The “Secession Crisis” describes a historical event in United States history that occurred between 1860-61. During the Secession Crisis, several states in the southeastern region of the United States, made the decision to secede, or legally separate themselves from, the United States. The rationale behind this decision was increasing pressure from Northern, “free soil” states and the Federal government for the Southern, “slave” states to emancipate their slaves. The idea of the abolition of slavery did not sit well with many whites in the Southern power elite, who had acquired their wealth and status mainly through agricultural plantations that were maintained with slave labor. The elite white Southerners saw the demands of Northerners that they free their slaves as an encroachment upon their liberty, as well as a threat to their status. Some historians have even tried to state that the Secession Crisis of 1860-61 was not about slavery and abolition at all, but was actually the fruit of a longstanding economic and social conflict between the wealthy, industrial North, and the comparatively poorer, agricultural South. In all reality, the abolitionist movement was gaining steam worldwide, largely precipitated by British abolitionists, and enforced by the British Navy, who at the time had the strongest naval force in the world. The British Navy would often intercept slave ships en route from the West Coast of Africa and embark them, and free the slaves. This is just an example of the immense pressure that the British were placing on the rest of the world to abolish African slavery, and the Northern states were fully prepared to acquiesce, both in the name of the moral good, and in the name of maintaining peaceable diplomatic relations with Great Britain. The Southern states, however, whose bread and butter lie in their cotton, indigo, tobacco, rice, and sugar plantations, had a great deal to lose if slavery were to be suddenly abolished, and one by one, several made the decision to secede from the United States, and form their own independent nation, the Confederacy.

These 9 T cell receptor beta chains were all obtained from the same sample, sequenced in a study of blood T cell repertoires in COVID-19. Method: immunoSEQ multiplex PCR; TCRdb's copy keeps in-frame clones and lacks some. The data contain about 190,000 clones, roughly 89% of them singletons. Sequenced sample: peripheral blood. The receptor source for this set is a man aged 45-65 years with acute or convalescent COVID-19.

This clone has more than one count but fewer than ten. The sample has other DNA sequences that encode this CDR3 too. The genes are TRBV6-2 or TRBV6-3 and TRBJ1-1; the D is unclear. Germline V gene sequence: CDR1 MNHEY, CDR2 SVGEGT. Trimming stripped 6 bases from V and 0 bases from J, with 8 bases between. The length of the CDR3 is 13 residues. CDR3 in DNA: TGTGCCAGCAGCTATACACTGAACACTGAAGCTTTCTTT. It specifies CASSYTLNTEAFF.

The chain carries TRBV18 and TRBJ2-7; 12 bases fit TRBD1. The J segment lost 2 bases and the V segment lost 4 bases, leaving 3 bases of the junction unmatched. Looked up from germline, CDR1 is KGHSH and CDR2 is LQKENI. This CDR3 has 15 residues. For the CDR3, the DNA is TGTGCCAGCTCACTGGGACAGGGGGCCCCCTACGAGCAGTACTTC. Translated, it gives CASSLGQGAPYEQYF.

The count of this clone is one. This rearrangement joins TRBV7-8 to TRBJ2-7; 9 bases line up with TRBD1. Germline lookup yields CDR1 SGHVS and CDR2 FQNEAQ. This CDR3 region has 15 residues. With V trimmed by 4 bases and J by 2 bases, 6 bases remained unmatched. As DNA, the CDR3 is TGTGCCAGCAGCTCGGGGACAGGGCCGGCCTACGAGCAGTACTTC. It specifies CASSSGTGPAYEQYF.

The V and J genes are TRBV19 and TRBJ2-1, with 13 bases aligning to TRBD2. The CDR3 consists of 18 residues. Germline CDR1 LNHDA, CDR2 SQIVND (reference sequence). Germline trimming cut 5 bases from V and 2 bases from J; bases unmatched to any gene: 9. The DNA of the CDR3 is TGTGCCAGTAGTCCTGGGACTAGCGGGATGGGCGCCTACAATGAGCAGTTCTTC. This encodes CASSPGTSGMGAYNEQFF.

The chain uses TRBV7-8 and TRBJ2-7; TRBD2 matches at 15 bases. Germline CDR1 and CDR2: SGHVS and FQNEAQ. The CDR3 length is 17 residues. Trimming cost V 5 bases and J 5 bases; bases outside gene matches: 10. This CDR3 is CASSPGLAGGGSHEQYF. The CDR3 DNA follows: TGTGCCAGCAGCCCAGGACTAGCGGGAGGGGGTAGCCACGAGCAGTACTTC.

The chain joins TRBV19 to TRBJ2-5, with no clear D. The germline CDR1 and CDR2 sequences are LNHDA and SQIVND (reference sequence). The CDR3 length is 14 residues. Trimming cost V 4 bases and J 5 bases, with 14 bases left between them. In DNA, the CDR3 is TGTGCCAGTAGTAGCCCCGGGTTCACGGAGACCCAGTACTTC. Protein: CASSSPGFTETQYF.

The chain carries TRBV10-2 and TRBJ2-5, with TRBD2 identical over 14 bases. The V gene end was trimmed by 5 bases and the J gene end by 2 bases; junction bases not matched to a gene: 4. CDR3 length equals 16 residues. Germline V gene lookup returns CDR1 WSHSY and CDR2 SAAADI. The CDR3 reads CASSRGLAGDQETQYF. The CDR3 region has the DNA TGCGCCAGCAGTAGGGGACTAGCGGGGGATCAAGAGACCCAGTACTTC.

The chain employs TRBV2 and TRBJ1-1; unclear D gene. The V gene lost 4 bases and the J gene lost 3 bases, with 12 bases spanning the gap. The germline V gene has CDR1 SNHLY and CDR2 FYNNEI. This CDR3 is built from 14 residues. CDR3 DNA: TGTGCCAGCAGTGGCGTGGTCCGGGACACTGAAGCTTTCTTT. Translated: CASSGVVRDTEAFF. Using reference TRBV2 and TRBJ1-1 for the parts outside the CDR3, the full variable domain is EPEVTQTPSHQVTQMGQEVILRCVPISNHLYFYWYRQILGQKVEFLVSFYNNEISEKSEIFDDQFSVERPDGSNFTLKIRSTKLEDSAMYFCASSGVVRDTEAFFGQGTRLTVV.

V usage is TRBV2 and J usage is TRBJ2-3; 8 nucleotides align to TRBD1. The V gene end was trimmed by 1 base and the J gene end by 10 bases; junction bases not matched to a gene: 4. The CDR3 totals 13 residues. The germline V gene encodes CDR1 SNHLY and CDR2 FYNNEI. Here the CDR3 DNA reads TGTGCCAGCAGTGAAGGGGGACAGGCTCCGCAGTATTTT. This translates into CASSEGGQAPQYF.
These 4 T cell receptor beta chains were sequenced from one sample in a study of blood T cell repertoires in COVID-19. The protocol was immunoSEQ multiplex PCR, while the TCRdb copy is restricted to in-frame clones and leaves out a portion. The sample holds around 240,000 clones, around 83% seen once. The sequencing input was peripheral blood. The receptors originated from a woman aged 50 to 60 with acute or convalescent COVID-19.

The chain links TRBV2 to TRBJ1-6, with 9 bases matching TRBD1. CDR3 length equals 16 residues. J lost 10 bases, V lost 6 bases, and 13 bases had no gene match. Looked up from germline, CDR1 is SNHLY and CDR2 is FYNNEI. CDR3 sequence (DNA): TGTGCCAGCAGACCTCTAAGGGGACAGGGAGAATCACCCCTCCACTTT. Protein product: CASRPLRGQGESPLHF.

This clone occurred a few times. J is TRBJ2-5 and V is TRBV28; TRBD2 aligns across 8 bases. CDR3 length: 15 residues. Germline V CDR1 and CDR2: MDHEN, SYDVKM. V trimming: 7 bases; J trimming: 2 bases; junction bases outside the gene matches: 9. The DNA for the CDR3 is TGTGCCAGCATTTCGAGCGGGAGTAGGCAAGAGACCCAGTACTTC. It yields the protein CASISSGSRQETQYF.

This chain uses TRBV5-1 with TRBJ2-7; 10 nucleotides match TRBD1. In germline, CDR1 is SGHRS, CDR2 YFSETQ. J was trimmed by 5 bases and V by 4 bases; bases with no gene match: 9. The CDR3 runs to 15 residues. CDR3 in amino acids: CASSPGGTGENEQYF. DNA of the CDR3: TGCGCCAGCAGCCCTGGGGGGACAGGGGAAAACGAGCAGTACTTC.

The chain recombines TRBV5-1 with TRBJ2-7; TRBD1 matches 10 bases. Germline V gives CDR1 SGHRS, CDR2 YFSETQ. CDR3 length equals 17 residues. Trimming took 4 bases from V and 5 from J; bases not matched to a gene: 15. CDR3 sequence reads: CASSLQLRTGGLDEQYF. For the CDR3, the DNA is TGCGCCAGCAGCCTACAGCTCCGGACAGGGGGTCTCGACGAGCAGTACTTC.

South Carolina was the first state to ratify the Articles of Confederation, and the first state to officially secede from the Union, in 1860. For South Carolina to be the juggernaut of Southern secession makes a great deal of sense, from a purely pragmatic standpoint. First of all, its economy was almost completely dependent on cash crops for export such as indigo and rice. Not only were they afraid of the sharp rise in agricultural labor costs that would occur if they were required to abolish slavery, but South Carolinian planters apparently also wanted to have the right to negotiate directly with Great Britain and Western European nations for the export of their agricultural goods, without having to deal with export regulations and taxes imposed by the Federal government. Another major factor in South Carolina’s enthusiasm for secession most likely had to do with the fact that the majority of its population was made up of African and African-descended slaves. White planters, who were in the demographic minority by a huge margin in South Carolina, were probably terrified of the possible violent backlash that would occur should the slaves and former slaves be emancipated. South Carolina had experienced a violent slave revolt in 1739, the Stono Rebellion, which probably made the members of the white minority in that state very afraid. In 1860, the white minority in South Carolina may have been thinking about the possibility of a redux of the Haitian Revolution of 1791-1804, in which former African slaves violently rose up and took over the former French colony of Saint Domingue, killing many whites in the process. It is little wonder, then, that South Carolina wanted to secede so badly.
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